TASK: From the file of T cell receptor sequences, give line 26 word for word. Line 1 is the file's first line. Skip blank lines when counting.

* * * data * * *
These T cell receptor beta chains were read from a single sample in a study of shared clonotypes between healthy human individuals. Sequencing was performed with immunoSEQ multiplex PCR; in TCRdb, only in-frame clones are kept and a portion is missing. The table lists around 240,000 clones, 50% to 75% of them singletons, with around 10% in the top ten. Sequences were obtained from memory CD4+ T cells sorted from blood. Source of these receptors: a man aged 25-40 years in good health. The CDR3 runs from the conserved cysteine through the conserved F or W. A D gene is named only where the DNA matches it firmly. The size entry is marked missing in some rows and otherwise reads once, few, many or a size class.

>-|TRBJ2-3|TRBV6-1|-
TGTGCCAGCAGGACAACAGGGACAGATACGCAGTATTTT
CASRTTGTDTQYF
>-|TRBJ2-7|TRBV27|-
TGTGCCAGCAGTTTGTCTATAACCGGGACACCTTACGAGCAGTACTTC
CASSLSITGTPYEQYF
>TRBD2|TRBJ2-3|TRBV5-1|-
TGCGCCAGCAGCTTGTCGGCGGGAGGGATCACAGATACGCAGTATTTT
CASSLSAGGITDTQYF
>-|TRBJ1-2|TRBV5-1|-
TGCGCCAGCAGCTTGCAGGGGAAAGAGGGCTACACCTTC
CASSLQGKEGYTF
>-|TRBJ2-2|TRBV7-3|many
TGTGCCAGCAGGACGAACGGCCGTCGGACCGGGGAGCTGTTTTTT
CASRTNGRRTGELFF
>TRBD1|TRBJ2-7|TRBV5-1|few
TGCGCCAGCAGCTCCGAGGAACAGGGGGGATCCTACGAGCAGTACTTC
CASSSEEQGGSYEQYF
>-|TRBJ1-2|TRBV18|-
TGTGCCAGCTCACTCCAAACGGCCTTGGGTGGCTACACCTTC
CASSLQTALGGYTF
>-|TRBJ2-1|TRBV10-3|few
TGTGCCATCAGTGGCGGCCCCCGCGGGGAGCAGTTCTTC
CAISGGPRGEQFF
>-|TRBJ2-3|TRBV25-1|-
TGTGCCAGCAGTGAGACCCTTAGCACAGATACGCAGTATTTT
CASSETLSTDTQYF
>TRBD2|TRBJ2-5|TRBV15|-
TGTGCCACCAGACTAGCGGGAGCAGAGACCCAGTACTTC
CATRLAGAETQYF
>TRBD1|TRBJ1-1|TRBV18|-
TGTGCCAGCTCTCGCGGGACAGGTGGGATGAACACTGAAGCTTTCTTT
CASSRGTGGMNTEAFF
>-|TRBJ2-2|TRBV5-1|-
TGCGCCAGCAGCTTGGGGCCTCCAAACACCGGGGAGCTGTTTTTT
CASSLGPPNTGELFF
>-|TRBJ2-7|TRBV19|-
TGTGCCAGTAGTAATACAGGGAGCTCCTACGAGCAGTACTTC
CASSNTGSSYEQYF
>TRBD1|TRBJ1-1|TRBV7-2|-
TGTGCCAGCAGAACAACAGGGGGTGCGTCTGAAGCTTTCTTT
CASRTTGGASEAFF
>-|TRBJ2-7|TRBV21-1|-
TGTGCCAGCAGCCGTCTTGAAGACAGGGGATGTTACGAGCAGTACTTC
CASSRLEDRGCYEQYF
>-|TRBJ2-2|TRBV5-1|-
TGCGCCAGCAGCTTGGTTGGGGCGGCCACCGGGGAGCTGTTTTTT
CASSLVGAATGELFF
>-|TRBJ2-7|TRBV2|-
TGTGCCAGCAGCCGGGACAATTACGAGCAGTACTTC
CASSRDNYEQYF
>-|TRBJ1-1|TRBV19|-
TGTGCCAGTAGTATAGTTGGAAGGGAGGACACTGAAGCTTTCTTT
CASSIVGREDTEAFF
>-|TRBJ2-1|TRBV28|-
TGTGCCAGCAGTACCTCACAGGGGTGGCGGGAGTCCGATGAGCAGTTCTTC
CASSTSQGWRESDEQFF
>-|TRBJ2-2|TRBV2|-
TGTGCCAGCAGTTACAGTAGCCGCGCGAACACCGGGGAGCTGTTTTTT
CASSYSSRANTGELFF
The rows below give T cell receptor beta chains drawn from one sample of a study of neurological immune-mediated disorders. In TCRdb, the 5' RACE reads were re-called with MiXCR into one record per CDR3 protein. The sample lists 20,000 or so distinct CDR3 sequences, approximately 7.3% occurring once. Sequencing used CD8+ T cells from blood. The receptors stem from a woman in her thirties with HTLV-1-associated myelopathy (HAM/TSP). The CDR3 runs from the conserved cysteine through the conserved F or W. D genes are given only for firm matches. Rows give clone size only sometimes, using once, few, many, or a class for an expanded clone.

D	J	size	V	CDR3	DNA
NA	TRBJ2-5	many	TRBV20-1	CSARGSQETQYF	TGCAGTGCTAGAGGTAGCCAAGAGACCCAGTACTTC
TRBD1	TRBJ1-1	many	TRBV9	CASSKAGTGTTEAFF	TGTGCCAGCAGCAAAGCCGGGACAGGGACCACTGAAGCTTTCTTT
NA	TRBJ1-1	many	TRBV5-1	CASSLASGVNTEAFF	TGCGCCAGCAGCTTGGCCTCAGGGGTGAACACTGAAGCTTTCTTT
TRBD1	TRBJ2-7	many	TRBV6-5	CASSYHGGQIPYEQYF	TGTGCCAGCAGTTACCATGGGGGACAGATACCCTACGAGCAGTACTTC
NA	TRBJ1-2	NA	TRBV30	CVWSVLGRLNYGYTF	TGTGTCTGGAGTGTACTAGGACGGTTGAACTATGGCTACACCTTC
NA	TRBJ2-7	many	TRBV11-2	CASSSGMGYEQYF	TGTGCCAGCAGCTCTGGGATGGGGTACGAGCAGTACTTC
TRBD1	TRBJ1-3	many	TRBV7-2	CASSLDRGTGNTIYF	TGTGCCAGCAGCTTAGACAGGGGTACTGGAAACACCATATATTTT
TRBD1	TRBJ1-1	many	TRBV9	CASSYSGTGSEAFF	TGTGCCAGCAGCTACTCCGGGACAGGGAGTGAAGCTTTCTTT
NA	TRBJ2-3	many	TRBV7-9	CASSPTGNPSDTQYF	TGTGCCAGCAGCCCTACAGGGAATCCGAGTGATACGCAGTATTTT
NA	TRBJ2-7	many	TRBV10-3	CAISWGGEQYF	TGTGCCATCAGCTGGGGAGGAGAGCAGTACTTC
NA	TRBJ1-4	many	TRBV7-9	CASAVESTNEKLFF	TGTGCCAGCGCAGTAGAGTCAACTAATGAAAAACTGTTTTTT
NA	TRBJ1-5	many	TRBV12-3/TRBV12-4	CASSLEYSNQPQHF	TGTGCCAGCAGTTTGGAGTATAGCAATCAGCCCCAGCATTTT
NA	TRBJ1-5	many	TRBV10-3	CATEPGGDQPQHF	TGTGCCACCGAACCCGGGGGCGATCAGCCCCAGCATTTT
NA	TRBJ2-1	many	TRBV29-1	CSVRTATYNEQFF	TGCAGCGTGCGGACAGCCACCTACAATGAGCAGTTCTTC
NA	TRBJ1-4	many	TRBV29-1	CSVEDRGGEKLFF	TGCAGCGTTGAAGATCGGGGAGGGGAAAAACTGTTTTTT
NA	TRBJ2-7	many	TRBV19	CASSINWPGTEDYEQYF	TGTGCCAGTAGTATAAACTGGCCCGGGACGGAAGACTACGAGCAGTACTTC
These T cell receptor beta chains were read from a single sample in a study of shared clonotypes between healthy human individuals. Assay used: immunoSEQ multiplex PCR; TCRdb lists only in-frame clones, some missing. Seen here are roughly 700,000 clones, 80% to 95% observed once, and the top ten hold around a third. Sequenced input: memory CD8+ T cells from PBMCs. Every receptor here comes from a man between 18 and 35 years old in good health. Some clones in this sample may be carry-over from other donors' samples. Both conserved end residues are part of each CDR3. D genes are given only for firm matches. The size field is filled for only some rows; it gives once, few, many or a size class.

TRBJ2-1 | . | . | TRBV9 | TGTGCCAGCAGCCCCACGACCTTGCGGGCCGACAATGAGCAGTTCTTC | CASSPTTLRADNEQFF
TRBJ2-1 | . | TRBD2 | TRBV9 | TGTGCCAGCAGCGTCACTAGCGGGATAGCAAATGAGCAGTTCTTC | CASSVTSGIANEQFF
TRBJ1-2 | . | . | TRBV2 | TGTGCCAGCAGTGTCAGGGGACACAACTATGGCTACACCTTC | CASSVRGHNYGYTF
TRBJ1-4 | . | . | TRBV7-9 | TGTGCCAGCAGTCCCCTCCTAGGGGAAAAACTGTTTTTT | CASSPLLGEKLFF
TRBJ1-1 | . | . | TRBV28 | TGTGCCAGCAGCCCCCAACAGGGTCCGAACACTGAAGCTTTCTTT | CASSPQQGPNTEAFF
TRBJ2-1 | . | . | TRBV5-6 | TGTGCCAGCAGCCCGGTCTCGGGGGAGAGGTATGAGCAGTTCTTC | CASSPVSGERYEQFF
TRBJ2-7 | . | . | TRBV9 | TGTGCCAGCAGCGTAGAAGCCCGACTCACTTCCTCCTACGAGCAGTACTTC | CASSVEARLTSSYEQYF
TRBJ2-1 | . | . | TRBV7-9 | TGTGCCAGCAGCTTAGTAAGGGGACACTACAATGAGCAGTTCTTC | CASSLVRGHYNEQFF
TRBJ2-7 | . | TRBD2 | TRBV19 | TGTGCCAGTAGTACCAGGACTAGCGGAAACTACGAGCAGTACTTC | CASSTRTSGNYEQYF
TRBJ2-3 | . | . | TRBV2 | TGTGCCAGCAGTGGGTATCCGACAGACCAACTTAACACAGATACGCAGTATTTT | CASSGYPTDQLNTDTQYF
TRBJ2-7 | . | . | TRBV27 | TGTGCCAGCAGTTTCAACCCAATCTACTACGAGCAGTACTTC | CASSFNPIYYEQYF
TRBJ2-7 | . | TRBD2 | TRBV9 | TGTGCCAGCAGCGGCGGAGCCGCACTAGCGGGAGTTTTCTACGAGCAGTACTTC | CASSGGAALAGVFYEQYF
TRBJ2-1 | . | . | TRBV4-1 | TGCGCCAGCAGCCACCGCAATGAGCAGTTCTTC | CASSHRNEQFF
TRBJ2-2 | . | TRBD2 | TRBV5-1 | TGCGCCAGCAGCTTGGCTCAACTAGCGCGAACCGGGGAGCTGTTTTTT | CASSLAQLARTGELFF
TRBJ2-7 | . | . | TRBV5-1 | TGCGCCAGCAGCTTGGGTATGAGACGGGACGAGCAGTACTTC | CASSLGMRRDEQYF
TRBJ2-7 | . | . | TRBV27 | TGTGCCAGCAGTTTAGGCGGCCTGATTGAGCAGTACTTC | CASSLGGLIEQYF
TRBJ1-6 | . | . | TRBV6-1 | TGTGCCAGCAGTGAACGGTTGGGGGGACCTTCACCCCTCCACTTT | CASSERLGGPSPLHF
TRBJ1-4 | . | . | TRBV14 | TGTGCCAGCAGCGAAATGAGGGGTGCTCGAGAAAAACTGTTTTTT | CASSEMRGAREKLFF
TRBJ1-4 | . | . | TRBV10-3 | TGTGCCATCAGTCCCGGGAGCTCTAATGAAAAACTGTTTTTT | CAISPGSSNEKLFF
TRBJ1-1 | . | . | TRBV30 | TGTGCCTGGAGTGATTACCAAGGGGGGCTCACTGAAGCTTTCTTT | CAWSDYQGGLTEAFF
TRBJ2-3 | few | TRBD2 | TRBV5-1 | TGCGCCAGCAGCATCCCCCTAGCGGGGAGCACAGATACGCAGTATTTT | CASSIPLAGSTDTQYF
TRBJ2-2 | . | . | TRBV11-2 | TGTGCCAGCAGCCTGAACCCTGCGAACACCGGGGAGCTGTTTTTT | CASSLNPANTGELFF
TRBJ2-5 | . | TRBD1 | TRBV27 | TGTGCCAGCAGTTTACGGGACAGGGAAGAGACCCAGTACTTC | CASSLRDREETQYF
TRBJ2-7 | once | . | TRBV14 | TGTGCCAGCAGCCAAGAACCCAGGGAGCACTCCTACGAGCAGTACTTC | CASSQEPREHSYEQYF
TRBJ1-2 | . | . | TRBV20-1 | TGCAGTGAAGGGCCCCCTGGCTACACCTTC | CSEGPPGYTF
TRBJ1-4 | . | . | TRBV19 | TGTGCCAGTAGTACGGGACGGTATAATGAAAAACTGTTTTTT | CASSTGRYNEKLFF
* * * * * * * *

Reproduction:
>-|TRBJ2-3|TRBV25-1|-